Ahkello Witherspoon making major strides in 49ers' secondary

SANTA CLARA, Calif. (AP) — The biggest weakness in the San Francisco 49ers' secondary last season now might be its biggest strength.

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Through two games, cornerback Ahkello Witherspoon has intercepted one pass and allowed a microscopic quarterback rating of just 16.0. Last season, he intercepted zero passes and allowed a quarterback rating of 107.6.

Something about him has changed.

"He's not really a different player," cornerback Richard Sherman said. "It's just the mental approach he takes to adversity, to things not going his way, to the play calls, the slips, whatever the refs are doing. He just doesn't let it bother him. He's a guy on a mission. The switch is flipped for him."

Last season, opponents rarely targeted Sherman, so they targeted Witherspoon frequently and he lost confidence. This season, Witherspoon has made opponents pay for challenging him. He intercepted a pass and returned it for a touchdown in Week 1 against the Tampa Bay Buccaneers, and nearly recorded another pick-six in Week 2 against the Cincinnati Bengals.

"I wish to God he would have gotten that pick-six," defensive coordinator Robert Saleh said. "Because you keep showing that you can (intercept) the ball as a corner and teams are going to have to look another way. He's going to get many opportunities and I just feel like he's doing a real nice job."

The 49ers drafted Witherspoon in the third round in 2017. He started nine games his rookie season and 12 games in 2018 but was inconsistent.

"The big thing, to me, is the work he put in in the weight room over the offseason," Saleh said. "He has gotten bigger. He has gotten stronger. He is able to press guys at the line of scrimmage and disrupt routes without disrupting himself. He's not having to lunge into people. He can stay on top and look for the ball."

Saleh also attributes Witherspoon's improvement to a new mindset. "He's been very business-like. His mental makeup, in terms of being smart enough to play the position, the foot quickness, all that stuff has always been there. But now, the mindset of making this business-like every single day, never getting comfortable, has been the biggest difference," he said.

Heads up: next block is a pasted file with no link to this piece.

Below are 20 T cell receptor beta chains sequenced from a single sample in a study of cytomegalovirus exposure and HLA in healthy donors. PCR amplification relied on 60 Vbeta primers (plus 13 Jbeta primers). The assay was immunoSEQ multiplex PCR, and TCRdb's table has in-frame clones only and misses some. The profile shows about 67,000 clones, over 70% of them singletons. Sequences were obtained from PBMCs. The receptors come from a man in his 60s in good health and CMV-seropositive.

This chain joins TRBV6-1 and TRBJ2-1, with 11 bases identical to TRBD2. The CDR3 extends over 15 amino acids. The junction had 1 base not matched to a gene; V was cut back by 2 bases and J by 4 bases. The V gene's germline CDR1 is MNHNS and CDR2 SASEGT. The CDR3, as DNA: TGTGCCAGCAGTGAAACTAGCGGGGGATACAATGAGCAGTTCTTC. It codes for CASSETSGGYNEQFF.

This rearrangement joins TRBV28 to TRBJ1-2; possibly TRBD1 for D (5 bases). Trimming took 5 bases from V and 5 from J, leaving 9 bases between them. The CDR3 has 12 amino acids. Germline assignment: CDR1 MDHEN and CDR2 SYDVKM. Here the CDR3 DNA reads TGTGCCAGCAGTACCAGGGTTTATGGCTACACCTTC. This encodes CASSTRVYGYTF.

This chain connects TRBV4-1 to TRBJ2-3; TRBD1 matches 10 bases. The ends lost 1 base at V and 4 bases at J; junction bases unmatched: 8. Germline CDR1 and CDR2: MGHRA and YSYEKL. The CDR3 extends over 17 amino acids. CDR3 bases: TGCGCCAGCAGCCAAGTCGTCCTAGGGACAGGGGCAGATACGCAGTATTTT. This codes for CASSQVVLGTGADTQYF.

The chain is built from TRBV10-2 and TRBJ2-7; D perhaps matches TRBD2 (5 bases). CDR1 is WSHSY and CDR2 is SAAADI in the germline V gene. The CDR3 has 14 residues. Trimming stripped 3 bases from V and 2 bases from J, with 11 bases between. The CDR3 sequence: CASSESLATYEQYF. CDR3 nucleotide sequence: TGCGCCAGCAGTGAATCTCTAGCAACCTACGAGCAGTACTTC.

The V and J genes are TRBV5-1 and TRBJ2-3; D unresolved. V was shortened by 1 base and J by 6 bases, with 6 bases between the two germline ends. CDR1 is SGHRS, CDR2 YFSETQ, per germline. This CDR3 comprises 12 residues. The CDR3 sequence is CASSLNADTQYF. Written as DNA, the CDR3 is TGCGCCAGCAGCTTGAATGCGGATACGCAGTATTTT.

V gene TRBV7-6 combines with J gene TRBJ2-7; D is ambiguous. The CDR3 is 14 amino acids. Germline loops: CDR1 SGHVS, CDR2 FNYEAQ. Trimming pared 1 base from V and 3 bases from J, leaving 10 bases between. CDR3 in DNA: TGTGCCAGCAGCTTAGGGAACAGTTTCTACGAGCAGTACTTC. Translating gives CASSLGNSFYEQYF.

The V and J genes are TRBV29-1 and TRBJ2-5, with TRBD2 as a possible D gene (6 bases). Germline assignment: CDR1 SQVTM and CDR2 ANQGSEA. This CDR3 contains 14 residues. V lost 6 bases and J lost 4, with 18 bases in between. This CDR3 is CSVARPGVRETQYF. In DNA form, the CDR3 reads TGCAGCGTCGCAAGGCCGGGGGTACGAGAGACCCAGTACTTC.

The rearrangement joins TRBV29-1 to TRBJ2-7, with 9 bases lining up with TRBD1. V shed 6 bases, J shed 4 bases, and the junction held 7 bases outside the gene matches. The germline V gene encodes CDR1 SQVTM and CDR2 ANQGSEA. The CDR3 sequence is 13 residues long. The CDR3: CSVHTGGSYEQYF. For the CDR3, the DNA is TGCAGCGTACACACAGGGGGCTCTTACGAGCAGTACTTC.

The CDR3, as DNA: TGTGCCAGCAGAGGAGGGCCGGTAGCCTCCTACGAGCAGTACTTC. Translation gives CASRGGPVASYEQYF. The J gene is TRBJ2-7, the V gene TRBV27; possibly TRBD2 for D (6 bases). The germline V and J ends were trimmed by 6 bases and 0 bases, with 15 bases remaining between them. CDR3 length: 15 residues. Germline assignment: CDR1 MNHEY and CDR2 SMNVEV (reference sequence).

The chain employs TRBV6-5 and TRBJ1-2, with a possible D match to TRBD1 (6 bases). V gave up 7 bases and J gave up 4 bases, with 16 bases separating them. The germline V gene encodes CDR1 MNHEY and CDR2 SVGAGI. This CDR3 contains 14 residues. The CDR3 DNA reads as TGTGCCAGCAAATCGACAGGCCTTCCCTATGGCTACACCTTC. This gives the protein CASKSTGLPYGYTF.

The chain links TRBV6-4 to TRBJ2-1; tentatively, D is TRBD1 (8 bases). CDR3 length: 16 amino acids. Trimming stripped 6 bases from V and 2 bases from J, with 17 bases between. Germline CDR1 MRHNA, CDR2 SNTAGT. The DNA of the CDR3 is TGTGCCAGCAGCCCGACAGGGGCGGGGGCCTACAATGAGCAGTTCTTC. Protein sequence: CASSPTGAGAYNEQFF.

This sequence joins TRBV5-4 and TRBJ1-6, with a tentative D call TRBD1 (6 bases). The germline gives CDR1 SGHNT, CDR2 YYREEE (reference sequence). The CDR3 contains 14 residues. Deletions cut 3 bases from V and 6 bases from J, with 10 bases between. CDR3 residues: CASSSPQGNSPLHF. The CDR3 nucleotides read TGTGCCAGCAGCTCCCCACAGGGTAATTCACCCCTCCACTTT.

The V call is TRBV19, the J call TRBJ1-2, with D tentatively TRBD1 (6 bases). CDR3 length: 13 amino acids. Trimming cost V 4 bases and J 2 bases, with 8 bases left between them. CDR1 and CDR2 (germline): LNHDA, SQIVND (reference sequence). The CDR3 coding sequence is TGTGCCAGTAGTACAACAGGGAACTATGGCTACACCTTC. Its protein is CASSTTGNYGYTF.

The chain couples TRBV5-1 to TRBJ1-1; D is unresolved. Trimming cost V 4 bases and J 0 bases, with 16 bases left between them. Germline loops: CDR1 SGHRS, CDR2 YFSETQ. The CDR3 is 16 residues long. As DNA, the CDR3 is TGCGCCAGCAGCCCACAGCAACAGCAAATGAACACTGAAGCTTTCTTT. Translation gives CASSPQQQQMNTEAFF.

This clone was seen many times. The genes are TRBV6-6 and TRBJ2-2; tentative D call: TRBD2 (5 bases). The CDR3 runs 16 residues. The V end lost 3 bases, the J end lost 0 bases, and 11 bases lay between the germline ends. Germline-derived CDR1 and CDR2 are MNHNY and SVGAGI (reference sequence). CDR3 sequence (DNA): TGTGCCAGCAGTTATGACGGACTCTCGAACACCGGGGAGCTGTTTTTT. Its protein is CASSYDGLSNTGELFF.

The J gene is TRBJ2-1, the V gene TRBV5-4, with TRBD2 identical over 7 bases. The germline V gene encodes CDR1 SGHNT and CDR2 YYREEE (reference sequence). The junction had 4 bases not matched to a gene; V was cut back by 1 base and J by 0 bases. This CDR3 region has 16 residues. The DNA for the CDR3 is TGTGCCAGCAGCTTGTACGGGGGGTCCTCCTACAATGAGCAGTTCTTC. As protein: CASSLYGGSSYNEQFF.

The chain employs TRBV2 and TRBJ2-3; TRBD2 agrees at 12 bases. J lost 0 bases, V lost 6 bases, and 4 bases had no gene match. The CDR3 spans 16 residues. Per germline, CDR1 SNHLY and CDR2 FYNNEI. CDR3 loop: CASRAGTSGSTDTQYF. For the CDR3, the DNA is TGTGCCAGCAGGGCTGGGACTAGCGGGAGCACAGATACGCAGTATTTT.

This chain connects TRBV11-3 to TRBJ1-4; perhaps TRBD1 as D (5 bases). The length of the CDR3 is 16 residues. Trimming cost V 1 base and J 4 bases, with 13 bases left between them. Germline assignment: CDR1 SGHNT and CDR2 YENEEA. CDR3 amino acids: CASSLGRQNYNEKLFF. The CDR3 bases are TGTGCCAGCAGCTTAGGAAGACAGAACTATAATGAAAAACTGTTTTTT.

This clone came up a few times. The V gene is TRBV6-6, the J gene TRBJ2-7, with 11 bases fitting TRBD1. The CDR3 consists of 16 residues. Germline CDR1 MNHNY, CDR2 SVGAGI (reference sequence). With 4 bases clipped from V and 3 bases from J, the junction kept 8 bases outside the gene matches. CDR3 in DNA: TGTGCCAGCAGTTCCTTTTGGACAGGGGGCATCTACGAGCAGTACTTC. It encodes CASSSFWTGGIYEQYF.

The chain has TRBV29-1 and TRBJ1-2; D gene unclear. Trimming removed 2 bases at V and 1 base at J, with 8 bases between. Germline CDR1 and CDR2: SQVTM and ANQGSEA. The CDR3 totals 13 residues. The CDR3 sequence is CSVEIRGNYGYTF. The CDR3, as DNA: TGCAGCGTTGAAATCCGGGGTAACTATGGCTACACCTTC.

On Thursday in the locker room, Witherspoon described his new mindset while suiting up for practice.

"I'm making practice game-like, so when I get to the game, it's easy," Witherspoon said. "And I'm just getting out of my head. Not trying to see the game so much or interpret the game, just playing free and comfortable. Last year, for example, I was trying to see too much. By the time you try to figure out what's happening, it has already happened to you in the other direction. This year, I'm just playing."

So far, Witherspoon has played exceptionally well against strong wide receivers, such as Mike Evans of the Buccaneers and John Ross of the Bengals. The challenges will continue this weekend when he matches up against Pittsburgh Steelers wide receiver JuJu Smith-Schuster.

"Consistency is the truest measure of performance," Saleh said. "Mentally, he's got to maintain that mindset and make sure he approaches every day like he's got something to prove. He's got to keep a chip on his shoulder. If he does that, he's going to have a really nice year and he can have a really nice career."

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